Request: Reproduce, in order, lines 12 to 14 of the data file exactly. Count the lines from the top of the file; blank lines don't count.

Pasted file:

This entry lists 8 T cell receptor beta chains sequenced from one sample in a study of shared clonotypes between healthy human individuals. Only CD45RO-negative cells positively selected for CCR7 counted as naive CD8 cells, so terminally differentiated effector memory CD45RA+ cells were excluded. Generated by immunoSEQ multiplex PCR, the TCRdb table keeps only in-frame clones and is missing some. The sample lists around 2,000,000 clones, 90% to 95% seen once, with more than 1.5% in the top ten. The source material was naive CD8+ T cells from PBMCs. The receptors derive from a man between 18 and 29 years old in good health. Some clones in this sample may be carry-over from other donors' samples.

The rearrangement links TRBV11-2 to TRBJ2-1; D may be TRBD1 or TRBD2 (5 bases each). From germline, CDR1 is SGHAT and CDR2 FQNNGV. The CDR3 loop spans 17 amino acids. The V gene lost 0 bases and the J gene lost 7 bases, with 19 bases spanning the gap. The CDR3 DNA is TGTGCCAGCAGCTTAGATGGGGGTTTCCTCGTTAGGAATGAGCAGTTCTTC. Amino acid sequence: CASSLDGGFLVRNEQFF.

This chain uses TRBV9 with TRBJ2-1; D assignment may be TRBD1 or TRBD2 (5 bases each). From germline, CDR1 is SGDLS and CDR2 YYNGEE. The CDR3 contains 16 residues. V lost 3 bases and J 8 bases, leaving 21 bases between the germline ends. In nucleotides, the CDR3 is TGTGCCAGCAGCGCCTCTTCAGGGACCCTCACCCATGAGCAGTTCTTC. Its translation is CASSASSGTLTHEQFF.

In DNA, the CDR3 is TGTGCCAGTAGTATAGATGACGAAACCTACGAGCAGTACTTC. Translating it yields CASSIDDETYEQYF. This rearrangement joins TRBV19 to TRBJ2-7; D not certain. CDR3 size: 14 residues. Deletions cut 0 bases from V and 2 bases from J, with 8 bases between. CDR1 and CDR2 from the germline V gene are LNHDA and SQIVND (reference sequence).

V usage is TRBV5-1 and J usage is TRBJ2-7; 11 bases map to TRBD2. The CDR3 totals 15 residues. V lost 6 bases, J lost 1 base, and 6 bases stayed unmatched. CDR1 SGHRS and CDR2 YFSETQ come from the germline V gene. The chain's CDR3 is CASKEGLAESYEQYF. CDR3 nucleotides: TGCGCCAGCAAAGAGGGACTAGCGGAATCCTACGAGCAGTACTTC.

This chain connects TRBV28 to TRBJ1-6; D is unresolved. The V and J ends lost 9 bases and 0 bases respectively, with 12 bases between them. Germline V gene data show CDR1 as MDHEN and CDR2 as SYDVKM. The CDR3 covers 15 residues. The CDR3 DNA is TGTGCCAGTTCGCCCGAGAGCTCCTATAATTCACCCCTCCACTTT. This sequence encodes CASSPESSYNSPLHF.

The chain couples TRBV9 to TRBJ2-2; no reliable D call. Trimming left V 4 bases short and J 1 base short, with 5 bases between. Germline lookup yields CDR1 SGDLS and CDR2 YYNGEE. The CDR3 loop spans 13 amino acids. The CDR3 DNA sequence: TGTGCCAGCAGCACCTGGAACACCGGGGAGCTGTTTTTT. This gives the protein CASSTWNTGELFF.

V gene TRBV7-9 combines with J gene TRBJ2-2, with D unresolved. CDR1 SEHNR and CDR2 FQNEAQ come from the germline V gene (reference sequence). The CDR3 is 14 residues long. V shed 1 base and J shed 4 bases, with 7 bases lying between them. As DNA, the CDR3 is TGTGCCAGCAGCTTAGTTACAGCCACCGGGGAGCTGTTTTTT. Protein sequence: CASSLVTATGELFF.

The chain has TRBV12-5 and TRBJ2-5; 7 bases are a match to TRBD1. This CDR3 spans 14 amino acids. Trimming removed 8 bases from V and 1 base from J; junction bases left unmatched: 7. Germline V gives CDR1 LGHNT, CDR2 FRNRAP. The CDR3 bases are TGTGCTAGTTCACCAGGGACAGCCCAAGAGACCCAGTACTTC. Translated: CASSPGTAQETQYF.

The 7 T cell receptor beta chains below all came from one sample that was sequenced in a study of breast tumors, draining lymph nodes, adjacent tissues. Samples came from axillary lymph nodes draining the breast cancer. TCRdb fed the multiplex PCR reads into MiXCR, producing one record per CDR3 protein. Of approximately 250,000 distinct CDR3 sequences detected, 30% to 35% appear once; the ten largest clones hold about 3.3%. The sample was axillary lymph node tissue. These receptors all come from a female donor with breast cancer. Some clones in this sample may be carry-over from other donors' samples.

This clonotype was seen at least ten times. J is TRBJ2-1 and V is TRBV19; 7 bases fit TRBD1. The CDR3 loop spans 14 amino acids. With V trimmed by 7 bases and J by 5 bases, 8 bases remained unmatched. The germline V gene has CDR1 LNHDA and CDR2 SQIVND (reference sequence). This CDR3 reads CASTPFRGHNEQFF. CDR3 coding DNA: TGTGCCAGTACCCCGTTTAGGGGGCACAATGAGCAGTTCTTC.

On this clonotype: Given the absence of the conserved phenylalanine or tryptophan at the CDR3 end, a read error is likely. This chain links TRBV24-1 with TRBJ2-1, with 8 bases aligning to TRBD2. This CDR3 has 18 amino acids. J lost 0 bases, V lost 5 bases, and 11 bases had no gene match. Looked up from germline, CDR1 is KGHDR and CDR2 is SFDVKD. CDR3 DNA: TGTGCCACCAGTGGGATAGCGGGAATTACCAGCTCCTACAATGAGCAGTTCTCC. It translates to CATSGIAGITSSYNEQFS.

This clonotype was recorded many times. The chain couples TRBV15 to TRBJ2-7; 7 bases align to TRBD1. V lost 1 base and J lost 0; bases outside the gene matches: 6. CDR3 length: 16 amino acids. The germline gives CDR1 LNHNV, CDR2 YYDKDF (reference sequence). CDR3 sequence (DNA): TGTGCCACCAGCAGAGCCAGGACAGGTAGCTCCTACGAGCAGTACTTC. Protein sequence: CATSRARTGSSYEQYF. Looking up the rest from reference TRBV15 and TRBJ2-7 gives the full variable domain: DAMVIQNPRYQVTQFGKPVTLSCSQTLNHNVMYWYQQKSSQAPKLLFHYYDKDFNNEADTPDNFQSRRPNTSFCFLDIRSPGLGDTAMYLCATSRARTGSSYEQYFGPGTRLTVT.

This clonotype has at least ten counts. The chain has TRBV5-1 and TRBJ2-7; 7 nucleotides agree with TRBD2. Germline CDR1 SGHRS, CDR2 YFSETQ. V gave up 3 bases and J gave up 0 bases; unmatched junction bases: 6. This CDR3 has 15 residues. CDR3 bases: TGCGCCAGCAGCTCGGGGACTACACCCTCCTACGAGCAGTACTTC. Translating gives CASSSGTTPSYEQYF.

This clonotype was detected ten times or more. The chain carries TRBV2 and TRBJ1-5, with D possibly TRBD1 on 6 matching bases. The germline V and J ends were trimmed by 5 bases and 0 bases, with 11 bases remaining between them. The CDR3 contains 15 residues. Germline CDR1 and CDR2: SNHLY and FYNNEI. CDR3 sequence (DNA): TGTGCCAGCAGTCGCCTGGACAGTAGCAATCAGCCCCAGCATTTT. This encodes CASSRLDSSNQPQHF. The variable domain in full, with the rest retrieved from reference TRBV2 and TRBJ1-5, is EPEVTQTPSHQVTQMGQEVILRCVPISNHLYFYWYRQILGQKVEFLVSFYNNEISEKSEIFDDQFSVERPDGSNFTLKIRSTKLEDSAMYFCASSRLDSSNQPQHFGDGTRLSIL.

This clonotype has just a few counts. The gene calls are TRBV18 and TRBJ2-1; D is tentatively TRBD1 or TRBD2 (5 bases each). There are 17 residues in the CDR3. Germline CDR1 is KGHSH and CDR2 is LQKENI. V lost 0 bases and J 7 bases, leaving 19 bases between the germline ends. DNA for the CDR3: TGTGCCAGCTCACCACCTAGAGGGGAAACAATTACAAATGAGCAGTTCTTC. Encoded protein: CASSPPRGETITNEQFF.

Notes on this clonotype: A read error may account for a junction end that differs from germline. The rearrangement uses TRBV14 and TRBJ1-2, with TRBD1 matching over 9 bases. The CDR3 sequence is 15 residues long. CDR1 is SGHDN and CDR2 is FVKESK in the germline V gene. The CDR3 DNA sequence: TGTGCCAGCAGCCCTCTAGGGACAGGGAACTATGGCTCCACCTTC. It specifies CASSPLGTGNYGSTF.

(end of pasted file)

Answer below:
On this clonotype: Given the absence of the conserved phenylalanine or tryptophan at the CDR3 end, a read error is likely. This chain links TRBV24-1 with TRBJ2-1, with 8 bases aligning to TRBD2. This CDR3 has 18 amino acids. J lost 0 bases, V lost 5 bases, and 11 bases had no gene match. Looked up from germline, CDR1 is KGHDR and CDR2 is SFDVKD. CDR3 DNA: TGTGCCACCAGTGGGATAGCGGGAATTACCAGCTCCTACAATGAGCAGTTCTCC. It translates to CATSGIAGITSSYNEQFS.

This clonotype was recorded many times. The chain couples TRBV15 to TRBJ2-7; 7 bases align to TRBD1. V lost 1 base and J lost 0; bases outside the gene matches: 6. CDR3 length: 16 amino acids. The germline gives CDR1 LNHNV, CDR2 YYDKDF (reference sequence). CDR3 sequence (DNA): TGTGCCACCAGCAGAGCCAGGACAGGTAGCTCCTACGAGCAGTACTTC. Protein sequence: CATSRARTGSSYEQYF. Looking up the rest from reference TRBV15 and TRBJ2-7 gives the full variable domain: DAMVIQNPRYQVTQFGKPVTLSCSQTLNHNVMYWYQQKSSQAPKLLFHYYDKDFNNEADTPDNFQSRRPNTSFCFLDIRSPGLGDTAMYLCATSRARTGSSYEQYFGPGTRLTVT.

This clonotype has at least ten counts. The chain has TRBV5-1 and TRBJ2-7; 7 nucleotides agree with TRBD2. Germline CDR1 SGHRS, CDR2 YFSETQ. V gave up 3 bases and J gave up 0 bases; unmatched junction bases: 6. This CDR3 has 15 residues. CDR3 bases: TGCGCCAGCAGCTCGGGGACTACACCCTCCTACGAGCAGTACTTC. Translating gives CASSSGTTPSYEQYF.